In the control group, to whom had been administered a preoperative rinse of chlorhexidine, four patients presented with postoperative infections whereas in the test group who had consumed a bolus of preoperative antibiotics, three patients presented with postoperative infections. The infection rate recorded was 8% for the chlorhexidine group and 6% for the antibiotic group. The Fisher's exact test between the two groups of patients demonstrated a p value > 0.01 indicating no significant difference in infection rates between the chlorhexidine group and the antibiotic group. In addition, there was no association between the presence of infection and the following variables: Gender (p= 1.00), Type of impaction (p= 0.187), Indications for extraction (p= 0.651), Time taken (p=0.07), Medications used (p=1.00).

The mean duration of the surgery was 22.1 (+/- 5.79) minutes. The minimum and maximum times to complete the procedure were recorded as 5 and 54 minutes respectively.

The most common indication for extraction was pericoronitis (n=39, 39%). Mesioangular impactions (n=46, 46%) followed by horizontal impactions (n=37, 37%) were the highest incidences of angulations recorded.

An independent Student-t test demonstrated a marginal association (p= 0.01) between the mean age of patients that presented for mandibular third molar extraction and their gender.

No association existed between the mean age and the different types of impaction was revealed by the Anova test of equal variance (p= 0.39).

Moreover, the Fisher's exact test showed no association between the type of impaction and the gender distribution of participants (p= 0.467) or the type of impaction (p= 0.07).




This study attempted to compare the efficacy in prophylaxis of two different therapeutic strategies prior to mandibular third molar extraction:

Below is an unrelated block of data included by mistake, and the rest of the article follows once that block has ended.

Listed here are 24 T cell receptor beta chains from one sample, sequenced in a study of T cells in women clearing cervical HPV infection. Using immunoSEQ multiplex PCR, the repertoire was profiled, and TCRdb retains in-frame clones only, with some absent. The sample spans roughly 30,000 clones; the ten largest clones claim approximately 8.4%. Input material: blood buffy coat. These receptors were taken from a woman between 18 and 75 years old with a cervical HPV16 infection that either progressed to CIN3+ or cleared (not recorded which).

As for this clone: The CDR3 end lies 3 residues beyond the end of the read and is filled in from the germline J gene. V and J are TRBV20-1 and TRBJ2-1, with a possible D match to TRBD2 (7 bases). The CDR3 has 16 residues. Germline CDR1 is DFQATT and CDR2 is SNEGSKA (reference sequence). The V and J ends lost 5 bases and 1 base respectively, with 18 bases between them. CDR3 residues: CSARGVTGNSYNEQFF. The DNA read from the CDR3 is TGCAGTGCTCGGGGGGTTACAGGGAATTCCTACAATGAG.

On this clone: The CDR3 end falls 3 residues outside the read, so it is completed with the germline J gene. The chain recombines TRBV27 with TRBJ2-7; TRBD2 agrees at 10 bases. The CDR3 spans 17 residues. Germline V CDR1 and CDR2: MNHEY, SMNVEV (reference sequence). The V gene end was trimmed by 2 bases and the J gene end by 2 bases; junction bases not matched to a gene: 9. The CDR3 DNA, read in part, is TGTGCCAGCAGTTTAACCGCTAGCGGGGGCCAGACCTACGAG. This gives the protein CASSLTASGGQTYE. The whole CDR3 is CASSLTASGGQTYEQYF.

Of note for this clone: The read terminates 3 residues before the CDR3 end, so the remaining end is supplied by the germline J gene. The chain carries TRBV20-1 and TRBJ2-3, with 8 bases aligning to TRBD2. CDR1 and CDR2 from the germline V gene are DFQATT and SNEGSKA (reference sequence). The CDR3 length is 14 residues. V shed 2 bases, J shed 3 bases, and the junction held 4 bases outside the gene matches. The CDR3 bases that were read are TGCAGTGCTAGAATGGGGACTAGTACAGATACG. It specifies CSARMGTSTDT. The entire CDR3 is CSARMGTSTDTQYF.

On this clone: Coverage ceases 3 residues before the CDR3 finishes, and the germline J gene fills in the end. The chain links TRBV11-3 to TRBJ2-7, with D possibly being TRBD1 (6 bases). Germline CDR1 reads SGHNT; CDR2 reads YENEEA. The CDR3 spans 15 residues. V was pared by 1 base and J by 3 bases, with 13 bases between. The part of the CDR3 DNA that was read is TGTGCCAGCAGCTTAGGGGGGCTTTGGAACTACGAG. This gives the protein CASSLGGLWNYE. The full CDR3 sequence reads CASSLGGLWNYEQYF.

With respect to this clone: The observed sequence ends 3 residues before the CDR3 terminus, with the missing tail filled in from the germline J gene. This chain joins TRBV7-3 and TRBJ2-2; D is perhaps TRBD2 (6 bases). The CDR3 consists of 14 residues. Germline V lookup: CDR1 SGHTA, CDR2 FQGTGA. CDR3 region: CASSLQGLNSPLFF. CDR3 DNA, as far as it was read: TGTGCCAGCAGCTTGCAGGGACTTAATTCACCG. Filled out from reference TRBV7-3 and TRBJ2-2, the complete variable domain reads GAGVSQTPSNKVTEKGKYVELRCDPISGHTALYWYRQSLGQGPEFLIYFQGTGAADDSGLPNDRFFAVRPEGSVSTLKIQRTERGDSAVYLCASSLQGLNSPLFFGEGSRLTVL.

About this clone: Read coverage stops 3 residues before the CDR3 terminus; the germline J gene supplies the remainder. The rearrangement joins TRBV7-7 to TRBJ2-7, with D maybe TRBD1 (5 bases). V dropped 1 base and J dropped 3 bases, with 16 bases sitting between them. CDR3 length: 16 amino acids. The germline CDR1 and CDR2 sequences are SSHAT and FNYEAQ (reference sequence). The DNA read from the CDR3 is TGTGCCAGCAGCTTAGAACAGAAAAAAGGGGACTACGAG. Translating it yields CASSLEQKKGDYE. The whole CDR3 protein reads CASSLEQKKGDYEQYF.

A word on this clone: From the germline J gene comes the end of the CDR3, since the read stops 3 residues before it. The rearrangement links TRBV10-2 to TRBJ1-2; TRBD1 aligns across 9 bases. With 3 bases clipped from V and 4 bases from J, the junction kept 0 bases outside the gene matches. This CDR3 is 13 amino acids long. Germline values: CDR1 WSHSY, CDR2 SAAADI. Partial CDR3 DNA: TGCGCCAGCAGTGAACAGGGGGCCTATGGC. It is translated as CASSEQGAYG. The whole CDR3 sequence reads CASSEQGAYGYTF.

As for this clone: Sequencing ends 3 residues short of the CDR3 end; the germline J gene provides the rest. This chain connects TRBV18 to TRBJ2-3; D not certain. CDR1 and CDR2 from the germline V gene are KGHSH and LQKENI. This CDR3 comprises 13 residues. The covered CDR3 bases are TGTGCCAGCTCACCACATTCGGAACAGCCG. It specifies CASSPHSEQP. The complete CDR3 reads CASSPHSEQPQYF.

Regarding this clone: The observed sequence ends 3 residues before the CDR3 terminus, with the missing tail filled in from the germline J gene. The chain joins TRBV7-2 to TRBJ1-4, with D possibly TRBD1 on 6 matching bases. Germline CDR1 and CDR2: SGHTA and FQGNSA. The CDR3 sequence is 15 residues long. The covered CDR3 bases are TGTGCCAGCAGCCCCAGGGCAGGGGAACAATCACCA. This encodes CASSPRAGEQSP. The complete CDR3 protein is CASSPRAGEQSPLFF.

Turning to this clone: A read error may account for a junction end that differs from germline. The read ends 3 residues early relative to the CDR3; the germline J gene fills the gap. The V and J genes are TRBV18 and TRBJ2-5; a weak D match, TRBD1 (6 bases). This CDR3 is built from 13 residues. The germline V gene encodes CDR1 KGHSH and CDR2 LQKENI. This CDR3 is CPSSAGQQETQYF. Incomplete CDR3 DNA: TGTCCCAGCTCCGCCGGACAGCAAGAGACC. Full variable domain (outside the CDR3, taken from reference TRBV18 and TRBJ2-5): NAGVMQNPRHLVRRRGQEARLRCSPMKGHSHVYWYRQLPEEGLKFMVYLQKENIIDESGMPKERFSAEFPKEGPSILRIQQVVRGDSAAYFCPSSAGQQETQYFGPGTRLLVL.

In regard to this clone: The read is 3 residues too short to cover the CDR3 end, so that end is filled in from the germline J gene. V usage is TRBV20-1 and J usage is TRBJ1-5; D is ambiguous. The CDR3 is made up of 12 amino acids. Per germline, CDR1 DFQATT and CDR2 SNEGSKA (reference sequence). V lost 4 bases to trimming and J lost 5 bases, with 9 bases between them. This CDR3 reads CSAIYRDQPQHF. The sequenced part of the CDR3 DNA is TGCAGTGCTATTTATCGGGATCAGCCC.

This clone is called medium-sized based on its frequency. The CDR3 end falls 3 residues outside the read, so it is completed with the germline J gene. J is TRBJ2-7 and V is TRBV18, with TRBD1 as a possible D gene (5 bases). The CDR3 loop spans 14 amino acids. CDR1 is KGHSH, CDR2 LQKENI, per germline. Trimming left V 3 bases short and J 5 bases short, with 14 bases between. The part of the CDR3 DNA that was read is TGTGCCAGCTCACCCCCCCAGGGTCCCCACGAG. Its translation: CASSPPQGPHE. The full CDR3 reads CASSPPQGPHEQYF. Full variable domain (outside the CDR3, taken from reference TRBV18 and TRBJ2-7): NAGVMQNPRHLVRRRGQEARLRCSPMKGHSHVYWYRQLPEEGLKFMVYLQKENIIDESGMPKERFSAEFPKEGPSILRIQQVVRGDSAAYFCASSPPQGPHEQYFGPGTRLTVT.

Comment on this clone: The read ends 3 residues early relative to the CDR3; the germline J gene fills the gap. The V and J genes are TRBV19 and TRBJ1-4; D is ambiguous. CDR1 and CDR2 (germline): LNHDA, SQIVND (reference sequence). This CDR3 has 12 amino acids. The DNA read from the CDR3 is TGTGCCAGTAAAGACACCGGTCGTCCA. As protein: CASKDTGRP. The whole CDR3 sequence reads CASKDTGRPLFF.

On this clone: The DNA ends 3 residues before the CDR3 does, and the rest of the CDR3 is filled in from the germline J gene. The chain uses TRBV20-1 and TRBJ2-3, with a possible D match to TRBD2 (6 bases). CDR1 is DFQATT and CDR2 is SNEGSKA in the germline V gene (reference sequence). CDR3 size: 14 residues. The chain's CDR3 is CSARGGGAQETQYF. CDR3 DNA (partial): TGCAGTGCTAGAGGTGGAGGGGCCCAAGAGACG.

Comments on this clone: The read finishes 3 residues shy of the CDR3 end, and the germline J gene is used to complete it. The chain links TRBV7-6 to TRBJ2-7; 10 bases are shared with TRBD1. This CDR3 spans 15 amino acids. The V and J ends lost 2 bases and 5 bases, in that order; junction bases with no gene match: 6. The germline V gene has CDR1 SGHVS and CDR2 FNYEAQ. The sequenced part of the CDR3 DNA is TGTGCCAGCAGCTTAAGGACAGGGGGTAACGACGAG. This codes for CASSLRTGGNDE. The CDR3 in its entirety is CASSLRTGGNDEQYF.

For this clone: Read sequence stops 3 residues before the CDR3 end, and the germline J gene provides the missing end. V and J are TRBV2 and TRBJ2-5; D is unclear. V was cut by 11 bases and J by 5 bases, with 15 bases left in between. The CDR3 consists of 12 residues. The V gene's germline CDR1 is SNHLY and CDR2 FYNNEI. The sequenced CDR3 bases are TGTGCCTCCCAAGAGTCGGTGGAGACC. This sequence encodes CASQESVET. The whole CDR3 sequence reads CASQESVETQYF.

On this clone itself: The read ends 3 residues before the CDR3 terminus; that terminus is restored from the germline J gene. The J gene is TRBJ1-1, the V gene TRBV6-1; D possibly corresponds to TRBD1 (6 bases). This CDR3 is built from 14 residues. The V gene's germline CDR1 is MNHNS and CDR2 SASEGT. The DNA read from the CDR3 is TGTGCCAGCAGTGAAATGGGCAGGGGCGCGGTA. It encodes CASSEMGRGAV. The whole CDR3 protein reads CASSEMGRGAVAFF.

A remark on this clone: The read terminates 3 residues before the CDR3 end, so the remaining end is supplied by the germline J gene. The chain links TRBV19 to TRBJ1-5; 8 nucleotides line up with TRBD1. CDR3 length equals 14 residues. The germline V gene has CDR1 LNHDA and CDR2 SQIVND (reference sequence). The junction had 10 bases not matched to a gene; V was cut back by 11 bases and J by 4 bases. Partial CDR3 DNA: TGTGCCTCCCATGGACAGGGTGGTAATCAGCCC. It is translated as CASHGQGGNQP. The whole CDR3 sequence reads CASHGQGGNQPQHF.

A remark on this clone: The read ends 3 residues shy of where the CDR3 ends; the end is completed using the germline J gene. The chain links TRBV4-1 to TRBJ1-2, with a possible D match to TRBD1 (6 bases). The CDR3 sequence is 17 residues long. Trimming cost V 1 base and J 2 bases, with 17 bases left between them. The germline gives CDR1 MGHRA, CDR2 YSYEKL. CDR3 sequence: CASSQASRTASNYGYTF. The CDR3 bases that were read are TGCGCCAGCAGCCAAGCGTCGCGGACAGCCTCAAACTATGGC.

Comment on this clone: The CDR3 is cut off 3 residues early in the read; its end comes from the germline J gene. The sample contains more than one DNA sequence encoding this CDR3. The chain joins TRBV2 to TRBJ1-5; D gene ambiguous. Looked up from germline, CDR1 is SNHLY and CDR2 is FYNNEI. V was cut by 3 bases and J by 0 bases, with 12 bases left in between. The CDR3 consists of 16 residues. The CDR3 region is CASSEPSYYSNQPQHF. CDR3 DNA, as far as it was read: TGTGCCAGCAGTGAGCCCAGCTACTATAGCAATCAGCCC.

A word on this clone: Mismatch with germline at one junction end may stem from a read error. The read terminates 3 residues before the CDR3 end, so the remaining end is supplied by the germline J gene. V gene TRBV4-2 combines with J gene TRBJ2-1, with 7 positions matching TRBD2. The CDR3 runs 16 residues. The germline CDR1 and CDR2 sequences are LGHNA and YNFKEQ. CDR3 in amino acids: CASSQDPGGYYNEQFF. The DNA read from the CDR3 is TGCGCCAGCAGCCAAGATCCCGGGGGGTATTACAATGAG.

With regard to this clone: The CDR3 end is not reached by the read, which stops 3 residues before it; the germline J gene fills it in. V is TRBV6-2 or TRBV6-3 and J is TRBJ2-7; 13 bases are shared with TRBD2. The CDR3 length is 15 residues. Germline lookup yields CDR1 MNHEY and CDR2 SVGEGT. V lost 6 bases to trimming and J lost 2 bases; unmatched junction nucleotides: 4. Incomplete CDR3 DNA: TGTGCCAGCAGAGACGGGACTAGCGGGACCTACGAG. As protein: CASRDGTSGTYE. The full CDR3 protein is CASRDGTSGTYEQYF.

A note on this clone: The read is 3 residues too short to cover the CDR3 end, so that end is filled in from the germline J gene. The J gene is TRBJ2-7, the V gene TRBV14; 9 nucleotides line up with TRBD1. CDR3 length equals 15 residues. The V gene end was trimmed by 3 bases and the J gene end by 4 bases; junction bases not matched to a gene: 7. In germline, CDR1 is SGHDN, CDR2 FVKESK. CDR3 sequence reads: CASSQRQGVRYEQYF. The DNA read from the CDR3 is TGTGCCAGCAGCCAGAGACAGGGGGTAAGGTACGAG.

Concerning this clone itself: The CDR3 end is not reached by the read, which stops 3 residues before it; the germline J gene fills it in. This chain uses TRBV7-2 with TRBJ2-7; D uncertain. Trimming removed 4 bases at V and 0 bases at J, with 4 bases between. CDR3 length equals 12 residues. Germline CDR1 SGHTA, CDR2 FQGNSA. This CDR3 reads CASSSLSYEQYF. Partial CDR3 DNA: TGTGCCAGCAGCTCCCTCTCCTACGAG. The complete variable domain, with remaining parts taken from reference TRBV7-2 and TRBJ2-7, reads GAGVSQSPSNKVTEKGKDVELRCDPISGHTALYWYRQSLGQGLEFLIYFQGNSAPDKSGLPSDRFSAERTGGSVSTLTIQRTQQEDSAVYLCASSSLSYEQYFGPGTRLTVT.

1.A one minute oral rinse with 15ml of chlorhexidine mouthwash

2.A single preoperative bolus of 2g Amoxicillin

One hundred and ten patients were included in the study. Seven patients did not attend their recall visit and were excluded from the study. Three patients had an operating time for extraction of above one hour and were not included due to increased exposure to bacteria within the oral cavity which could compromise the results. In addition, the procedures were performed in the pre-surgical absence of pericoronitis or active infection. The infection rate recorded in this study showed no significant difference between the chlorhexidine group and the antibiotics group (p> 0.01).

Based on this finding, it can be deduced that the results in terms of efficacy obtained with either antimicrobial therapy is comparable and therefore an assessment of their mechanism of action, risk and cost benefits was considered before making a recommendation.

Chlorhexidine gluconate is a well-known antimicrobial agent with a broad spectrum of activity against both Gram positive and Gram negative bacteria, facultative anaerobes and aerobes, yeasts as well as certain viruses including HIV.15 It exists in the form of cations and readily binds to the negatively charged particles of the oral mucosa and bacteria exhibiting an immediate as well as a prolonged antimicrobial effect on a broad spectrum of bacteria and fungi.15 Its use in the routine disinfection of patients and medical devices in ICU or in surgical scrubs has been well established.16 In dentistry, chlorhexidine in the form of an oral rinse is often used for prophylaxis or in the treatment of oral infections.

In this study, a 0.2% oral rinse of chlorhexidine gluconate was used as a prophylaxis. At this concentration, chlorhexidine displays bactericidal properties by disrupting the function of cell membranes and altering the osmotic equilibrium of bacteria.15 The rationale behind its use in this study was to reduce the oral bacterial load at the surgical site, thereby decreasing bacteraemia which harbours significant risks for post extraction infections.17 Organisms that have shown high susceptibility to chlorhexidine include several species of staphylococci, streptococci and various anaerobes which are important constituents of the complex oral flora.18

Several studies have demonstrated that a preoperative rinse with 0.2% chlorhexidine has significant antimicrobial effects on the oral flora and post extraction bacteraemia.10,17 In 1997, the American Heart Association (AHA) recommended the use of an antiseptic mouthwash to reduce bacteraemia prior to any dental manipulation, before modifying the recommendations in 2007. In 2006, the British Society for Antimicrobial Chemotherapy (BSAC) recognized the importance of a preoperative rinse with a 0.2% chlorhexidine mouthwash before any dental procedures in patients at high risk of infective endocarditis.19 Conversely, it has also been suggested that forceful rinsing with a chlorhexidine mouthwash may actually produce bacteraemia but there is no substantial evidence to confirm this hypothesis.17